As Rick Silva's turn on "Undercover Boss" began, he spent time singing the praises of his company's high standards. The CEO of the Checkers and Rally's fast-food burger chain demands "perfection," he said, and makes regular use of focus groups to test the chain's burgers.
But on his in-disguise visits to three restaurants, he heard an entirely different story: His company's infrastructure is lacking, and you can't hear orders on the speaker system at the drive-through. Buttons are mislabeled at preparation stations. And some of his floor managers have barely received any training.
But the real eye-opener came from working alongside three rank-and-file employees. The trio of crew members who found themselves training a man named "Alex Garcia" taught him what perfection is really about.
Take Todd, a member of the grill-and-fry station at a branch in Homestead, Fla. He needs his job not just for his livelihood but also for his mom's. And so he endures the abuse of the store manager, who threatens his employees with physical beatings to get them into line. But when questioned outside by a man whom he presumed to be a random contestant on a reality show -- Silva in disguise -- about the situation, Todd overcame any fear about standing out and stood up. The treatment makes him feel "worthless," he told Alex.
Joyce works as a late night manager in Carol City, Fla., and operates the restaurant as if it's a variety show. She hops around the floor singing and dancing, adding gobs of good cheer. "I sell hospitality," she told Alex. She also demonstrated her mischievous side during the episode. "He's a concrete block," is how she described Silva's efforts at tending the station.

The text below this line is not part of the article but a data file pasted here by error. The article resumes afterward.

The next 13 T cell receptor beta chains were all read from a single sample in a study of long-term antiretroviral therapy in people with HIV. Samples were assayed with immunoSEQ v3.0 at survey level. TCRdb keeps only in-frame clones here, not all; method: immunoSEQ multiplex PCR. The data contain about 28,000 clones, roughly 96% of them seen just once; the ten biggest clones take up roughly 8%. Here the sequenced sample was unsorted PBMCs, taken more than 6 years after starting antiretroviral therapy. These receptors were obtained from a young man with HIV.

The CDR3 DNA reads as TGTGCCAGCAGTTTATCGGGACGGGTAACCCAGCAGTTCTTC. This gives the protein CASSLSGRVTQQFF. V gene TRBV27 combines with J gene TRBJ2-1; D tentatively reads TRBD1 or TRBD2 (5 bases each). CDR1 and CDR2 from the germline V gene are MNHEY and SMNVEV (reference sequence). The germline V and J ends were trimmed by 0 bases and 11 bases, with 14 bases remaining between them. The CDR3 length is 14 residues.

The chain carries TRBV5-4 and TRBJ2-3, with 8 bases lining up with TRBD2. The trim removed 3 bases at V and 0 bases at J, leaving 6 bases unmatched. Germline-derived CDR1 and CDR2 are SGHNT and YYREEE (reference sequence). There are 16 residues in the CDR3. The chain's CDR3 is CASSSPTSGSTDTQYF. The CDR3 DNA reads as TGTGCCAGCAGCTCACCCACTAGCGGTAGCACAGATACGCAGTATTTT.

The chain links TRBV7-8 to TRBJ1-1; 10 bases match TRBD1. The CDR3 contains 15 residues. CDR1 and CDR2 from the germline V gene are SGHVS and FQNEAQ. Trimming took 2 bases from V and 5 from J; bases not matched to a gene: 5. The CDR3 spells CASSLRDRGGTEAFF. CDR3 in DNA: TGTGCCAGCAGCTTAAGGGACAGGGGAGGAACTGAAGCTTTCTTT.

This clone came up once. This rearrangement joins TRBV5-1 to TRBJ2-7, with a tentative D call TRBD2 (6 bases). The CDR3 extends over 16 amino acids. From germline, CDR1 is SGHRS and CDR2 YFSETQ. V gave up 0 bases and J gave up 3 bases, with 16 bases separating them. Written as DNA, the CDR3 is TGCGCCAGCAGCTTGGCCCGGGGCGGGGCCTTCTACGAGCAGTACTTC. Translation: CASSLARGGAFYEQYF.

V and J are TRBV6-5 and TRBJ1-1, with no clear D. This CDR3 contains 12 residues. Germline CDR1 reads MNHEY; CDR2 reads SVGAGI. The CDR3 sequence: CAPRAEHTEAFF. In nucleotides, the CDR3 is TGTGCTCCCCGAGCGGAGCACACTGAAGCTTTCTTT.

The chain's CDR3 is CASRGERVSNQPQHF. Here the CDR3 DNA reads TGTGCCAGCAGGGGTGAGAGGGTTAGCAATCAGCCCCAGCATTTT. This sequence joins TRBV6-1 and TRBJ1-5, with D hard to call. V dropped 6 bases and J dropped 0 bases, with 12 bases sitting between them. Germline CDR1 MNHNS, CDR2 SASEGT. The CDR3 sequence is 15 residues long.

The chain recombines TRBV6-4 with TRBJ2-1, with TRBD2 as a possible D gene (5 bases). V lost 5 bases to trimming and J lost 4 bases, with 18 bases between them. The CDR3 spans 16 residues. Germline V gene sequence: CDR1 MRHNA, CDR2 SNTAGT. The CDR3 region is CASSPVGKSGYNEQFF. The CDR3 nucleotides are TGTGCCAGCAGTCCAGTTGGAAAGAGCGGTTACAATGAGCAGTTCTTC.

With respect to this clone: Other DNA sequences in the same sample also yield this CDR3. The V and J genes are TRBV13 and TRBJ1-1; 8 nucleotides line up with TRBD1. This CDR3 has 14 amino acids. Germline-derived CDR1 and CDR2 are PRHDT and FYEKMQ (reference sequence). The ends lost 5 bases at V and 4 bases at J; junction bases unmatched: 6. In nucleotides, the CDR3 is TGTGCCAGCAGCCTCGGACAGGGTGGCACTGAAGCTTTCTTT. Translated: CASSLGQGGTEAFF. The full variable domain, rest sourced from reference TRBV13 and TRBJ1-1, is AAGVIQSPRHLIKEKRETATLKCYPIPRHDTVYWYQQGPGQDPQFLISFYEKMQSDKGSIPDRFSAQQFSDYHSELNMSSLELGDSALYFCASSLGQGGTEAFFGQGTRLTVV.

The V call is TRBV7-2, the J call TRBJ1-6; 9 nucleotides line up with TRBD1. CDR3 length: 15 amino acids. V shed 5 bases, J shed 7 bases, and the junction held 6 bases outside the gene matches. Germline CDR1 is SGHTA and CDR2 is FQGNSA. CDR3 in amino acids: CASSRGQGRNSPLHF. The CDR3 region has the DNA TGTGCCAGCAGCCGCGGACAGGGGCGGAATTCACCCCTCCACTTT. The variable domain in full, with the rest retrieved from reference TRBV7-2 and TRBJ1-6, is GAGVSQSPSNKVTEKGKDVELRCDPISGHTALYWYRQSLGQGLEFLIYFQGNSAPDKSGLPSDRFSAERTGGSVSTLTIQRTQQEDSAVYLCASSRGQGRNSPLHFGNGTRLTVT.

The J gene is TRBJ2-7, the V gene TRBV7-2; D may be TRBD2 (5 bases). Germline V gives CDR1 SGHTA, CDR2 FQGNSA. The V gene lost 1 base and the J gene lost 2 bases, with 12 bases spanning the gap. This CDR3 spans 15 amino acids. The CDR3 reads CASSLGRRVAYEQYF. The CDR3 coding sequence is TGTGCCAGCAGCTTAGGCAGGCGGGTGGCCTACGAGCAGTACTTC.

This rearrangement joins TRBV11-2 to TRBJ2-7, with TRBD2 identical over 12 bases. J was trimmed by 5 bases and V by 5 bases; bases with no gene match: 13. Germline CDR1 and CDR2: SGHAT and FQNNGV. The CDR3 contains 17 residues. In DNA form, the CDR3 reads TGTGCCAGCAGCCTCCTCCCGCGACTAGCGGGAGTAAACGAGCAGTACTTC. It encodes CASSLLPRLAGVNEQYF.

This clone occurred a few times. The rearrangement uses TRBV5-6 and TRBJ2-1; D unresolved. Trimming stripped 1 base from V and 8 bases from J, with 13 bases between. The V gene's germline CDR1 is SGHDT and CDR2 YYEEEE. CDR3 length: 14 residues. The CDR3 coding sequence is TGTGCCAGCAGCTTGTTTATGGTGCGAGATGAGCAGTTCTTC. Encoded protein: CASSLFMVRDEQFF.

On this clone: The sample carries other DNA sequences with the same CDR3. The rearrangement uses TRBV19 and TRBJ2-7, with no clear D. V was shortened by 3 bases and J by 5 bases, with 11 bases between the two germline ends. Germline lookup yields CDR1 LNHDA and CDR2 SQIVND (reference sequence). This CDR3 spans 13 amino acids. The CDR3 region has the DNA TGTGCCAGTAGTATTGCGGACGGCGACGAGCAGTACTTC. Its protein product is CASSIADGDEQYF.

But it's a tale of two Joyces, as we learn (during a chat with Alex) of her Dickensian struggles. In the span of six months, she lost both parents to alcohol-related issues, as well as a brother to AIDS. "I never, ever would have imagined you've overcome this much," Alex said to her. She's also in debt, we learn.
Johanna works on the sandwich board in Mobile, Ala., the birthplace of Checkers. And she showed herself to be the Cheryl Miller of the station. Like the former basketball stars, she has a killer combination of speed and accuracy. Later in the show, Silva tells her she was "smoking," but during his apprenticeship, he can't keep up with her. "Fast food ain't called slow food," she said in a confessional. It came as no surprise when Silva told the camera he was scared he might lose her to the competition.
Silva, for his part, took swift and direct action to rectify the problems. This, too, came as no surprise. When talking about his own background, we learned that Silva was a member of the Cuban generation that left the island nation after 1959's Fidel Castro-led revolution. After relocating to Florida, Silva said that he was a target of racism and called a "spic." But when the epithet was spray-painted on his home, he stood up to the bullies. He never was bothered again, he told us. And he took the incident as a code for life.
And so it's exactly in that spirit that he approached Stevens, the manager in Homestead who bullied Todd and threatened the other crew members. "He's barking orders," was how Silva described Stevens' conduct. Silva called him out for being disrespectful, and when Stevens challenged him over his own alleged lack of experience in fast food management, Silva couldn't help but identify himself as the company CEO.
"Do our advertisements say we serve lukewarm burgers?" he added as a dig.
Then Silva took the extraordinary measure of closing down the branch on the spot. He assured the workers that no jobs were going to be in jeopa